Has Europe experienced a diet revolution? Mintel thinks so

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The free-from market has grown considerably in the last few years and data is not showing a slow in interest, according to Mintel.

Speaking at the Free From Foods Expo in Barcelona last week, David Jago, director of Innovation and Insight at Mintel, said Europe has experienced a diet revolution.

Mintel is a market intelligence agency with offices worldwide and its data on the free-from market shows just how much consumer preferences have changed in the last ten years.

“We have seen a fundamental shift in consumer behaviour when it comes to healthy eating,” said Jago.

“Consumer diets are much more complicated and much more fragmented than they ever were before”.

Is it a choice?

Covering all free-from categories in his talk, including vegetarianism and gluten free, Jago said the trend is a choice rather than just about intolerances and allergies.

“Practically half of UK consumers are avoiding something, ingredients wide, but look at the reasons why: 24% say they are avoiding something as part of a healthy lifestyle and only 19% is because of an allergy or intolerance and most of that is self-diagnosed,” he explained.

Data shows that in 2008, less than 1% of all product introductions in all of Europe were labelled as vegan according to Mintel Global New Products Database. Now, just less than ten years later, the amount has risen to 7% of all food and drink product innovations.

Jago said this is an “astonishing rate of growth”.

He continued to say that millennials are, in particular, driving the free-from market, compared to older generations.

Furthermore, non-vegetarian consumers are actively decreasing the amount of meat they eat and are now buying vegan or vegetarian products.

“Consumers are adopting a vegan diet some of the time, they have tried a vegan diet and go back to it, or they sometimes buy vegan products. It is a declaration of intent” said Jago.

Plant-based products lead the market

Jago told attendants of the show that the majority of consumers now recognise that plant protein can be just as nutritious as animal protein, however the issue lies with taste.

Only a third of consumers say that they like the taste of plant protein products best, according to Mintel data, showing that taste could be holding the free-from market back.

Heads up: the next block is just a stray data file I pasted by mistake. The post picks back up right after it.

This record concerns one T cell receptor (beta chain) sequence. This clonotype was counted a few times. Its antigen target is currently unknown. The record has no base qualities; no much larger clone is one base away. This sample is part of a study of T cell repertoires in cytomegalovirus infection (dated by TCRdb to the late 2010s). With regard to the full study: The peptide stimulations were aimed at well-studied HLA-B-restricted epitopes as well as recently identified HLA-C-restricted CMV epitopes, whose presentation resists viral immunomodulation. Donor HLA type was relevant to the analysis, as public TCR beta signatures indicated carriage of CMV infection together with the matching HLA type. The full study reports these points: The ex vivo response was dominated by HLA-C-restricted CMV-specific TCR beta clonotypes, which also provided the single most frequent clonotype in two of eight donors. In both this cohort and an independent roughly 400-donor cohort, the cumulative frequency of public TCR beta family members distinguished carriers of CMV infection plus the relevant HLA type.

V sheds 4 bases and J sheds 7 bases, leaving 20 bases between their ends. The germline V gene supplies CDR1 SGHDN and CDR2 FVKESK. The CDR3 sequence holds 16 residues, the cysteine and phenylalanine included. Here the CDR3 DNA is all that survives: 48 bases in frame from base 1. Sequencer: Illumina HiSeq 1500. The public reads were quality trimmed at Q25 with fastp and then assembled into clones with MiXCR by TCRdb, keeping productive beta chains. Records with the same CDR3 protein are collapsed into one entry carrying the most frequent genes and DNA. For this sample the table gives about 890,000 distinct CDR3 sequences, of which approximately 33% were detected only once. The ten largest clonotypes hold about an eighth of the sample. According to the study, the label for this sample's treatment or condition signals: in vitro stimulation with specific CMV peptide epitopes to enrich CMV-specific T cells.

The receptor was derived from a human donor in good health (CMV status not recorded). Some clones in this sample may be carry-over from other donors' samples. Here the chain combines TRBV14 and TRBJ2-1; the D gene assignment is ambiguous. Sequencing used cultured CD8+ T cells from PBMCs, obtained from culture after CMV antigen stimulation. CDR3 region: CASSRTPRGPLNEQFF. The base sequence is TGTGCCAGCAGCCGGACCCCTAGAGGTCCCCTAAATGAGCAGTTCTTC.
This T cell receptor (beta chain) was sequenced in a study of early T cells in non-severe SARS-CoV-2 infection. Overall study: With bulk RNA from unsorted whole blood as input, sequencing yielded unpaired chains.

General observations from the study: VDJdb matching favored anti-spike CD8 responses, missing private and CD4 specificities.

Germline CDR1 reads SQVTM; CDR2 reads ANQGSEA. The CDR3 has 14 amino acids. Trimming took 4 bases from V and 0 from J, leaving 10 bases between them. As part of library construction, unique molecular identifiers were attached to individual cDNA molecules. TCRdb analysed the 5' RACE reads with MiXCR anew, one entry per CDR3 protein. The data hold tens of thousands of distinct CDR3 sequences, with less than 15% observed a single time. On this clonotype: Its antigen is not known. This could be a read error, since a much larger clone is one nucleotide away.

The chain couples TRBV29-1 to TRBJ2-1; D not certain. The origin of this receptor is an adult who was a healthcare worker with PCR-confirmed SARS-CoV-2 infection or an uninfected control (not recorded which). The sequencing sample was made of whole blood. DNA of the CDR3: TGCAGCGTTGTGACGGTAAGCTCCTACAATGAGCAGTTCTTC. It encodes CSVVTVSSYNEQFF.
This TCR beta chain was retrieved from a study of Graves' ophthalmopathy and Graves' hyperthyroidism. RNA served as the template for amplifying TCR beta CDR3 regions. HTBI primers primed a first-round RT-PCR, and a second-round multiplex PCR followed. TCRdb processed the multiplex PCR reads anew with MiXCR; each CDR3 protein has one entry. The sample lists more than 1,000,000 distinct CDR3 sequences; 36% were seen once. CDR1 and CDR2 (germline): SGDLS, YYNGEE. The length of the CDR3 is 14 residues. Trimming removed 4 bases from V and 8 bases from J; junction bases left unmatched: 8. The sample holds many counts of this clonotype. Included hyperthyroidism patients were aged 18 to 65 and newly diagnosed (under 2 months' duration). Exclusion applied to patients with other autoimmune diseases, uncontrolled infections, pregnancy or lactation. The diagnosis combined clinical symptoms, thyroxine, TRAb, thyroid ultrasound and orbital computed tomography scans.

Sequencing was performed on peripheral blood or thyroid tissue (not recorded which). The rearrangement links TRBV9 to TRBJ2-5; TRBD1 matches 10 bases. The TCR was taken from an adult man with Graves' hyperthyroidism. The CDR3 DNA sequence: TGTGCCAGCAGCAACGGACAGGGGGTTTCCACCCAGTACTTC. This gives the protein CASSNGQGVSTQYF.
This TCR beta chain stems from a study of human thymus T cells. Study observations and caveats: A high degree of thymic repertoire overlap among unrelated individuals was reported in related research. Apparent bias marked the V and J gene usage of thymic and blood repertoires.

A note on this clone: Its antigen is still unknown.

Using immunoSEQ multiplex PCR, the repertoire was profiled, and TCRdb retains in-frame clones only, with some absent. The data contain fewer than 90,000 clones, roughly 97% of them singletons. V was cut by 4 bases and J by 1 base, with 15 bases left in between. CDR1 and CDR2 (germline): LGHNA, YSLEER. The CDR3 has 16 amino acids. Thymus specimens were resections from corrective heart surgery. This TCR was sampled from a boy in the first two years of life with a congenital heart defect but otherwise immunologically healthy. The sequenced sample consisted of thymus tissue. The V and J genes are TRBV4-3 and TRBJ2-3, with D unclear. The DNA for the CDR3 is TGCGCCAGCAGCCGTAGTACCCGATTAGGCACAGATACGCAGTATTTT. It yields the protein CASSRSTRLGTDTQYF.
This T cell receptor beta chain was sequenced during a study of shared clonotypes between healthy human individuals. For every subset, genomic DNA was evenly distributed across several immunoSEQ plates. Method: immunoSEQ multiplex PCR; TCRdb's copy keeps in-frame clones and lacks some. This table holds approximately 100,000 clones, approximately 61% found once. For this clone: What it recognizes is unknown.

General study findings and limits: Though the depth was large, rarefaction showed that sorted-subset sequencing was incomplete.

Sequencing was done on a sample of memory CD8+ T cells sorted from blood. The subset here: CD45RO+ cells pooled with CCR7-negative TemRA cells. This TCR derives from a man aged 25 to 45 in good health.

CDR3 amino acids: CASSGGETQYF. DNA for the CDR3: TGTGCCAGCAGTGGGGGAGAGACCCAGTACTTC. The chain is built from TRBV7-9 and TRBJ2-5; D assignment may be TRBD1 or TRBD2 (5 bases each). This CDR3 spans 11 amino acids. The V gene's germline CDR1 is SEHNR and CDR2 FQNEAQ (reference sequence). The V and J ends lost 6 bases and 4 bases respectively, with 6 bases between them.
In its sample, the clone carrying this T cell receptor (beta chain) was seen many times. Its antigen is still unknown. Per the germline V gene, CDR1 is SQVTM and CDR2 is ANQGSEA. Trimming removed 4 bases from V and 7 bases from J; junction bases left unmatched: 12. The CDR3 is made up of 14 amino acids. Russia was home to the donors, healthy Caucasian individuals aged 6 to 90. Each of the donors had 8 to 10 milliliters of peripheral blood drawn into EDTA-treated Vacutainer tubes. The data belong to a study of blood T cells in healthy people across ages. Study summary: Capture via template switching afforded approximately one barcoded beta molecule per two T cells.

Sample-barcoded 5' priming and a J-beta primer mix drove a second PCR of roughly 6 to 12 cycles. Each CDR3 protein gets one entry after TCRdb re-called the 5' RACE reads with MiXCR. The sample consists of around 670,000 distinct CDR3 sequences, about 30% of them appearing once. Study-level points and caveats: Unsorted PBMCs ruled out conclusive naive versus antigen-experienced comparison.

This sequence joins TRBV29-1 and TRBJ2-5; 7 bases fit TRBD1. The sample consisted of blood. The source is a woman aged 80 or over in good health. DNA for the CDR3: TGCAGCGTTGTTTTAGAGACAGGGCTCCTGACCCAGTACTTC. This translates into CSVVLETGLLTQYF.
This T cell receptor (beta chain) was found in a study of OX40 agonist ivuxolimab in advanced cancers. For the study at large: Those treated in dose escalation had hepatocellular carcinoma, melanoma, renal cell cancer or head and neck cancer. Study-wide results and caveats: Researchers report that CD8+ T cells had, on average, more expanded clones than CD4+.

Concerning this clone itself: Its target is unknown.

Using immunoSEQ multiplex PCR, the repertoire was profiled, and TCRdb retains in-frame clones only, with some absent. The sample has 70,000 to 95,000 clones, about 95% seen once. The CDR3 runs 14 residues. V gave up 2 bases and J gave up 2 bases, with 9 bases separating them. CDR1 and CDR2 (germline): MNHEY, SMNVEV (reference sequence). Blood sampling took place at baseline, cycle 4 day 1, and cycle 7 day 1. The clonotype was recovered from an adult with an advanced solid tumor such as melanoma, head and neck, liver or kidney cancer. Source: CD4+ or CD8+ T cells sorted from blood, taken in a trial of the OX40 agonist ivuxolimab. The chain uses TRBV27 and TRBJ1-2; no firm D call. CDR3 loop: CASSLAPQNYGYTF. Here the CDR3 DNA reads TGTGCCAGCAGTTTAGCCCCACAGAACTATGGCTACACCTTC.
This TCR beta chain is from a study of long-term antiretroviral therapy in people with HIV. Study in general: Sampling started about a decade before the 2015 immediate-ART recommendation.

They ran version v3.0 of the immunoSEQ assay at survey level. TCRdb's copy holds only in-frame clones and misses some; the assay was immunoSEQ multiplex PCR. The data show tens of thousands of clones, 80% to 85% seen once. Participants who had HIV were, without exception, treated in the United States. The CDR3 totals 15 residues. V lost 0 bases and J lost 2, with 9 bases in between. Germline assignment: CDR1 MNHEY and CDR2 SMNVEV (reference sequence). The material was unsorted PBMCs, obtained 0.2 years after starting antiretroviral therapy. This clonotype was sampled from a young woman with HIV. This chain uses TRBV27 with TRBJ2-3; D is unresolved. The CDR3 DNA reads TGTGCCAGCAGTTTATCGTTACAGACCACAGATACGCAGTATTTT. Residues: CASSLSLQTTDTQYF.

Jago said companies should invest more in developing the taste and texture of products, as well as marketing them in the right way.

Using words such as ‘delicious’, ‘indulgent’ and ‘convenient’ could be key marketing attributes for the free-from market.

“It tastes good, it’s nutritious and balanced and it’s highly convenient – these are three reasons to buy into that particular product,” said Jago.

“Talking just about health and nutrition isn’t enough”.

Ancient grains or grain-free could be the way forward

Mintel predicts that trends to look out for in the free-from market will be ancient grains, or grain free.

Naturally gluten free grains are gaining traction says Jago and are now an ingredient that consumers actively look for.

Jago says this trend is mostly for gluten-free by choice consumers rather than those with an intolerance.

On the other hand, going grain-free could become mainstream in the near future, with more and more consumers buying into the trend.

“It seems a bit exaggerated right now, but ten years ago, if we had sat in a room and said gluten free is going to be huge and lots of people are going to buy into it, lots of people would have said we were crazy!” Jago commented.

Again, millennials seem to be the driving force for the trend due to their experimental nature.

The dairy free boom

Whilst at the show, Jago also shared insights into the dairy-free market and commented that plant-based products now account for 11% of all ‘dairy’ new product development, compared to 6% in 2013.

The trend, similar to veganism and gluten free, is popular amongst millennials and is more about a healthy lifestyle choice than intolerance.

Mintel’s data shows that lactose-free cow’s milk is now less popular than soy and other plant-based milks in most of Europe.

Jago says even dairy companies are going vegan to meet consumer demands.

Ben & Jerry’s, a well-known ice cream brand, released vegan friendly indulgent ice cream last year, which Jago says was a tipping point due to their strong influence in the industry.

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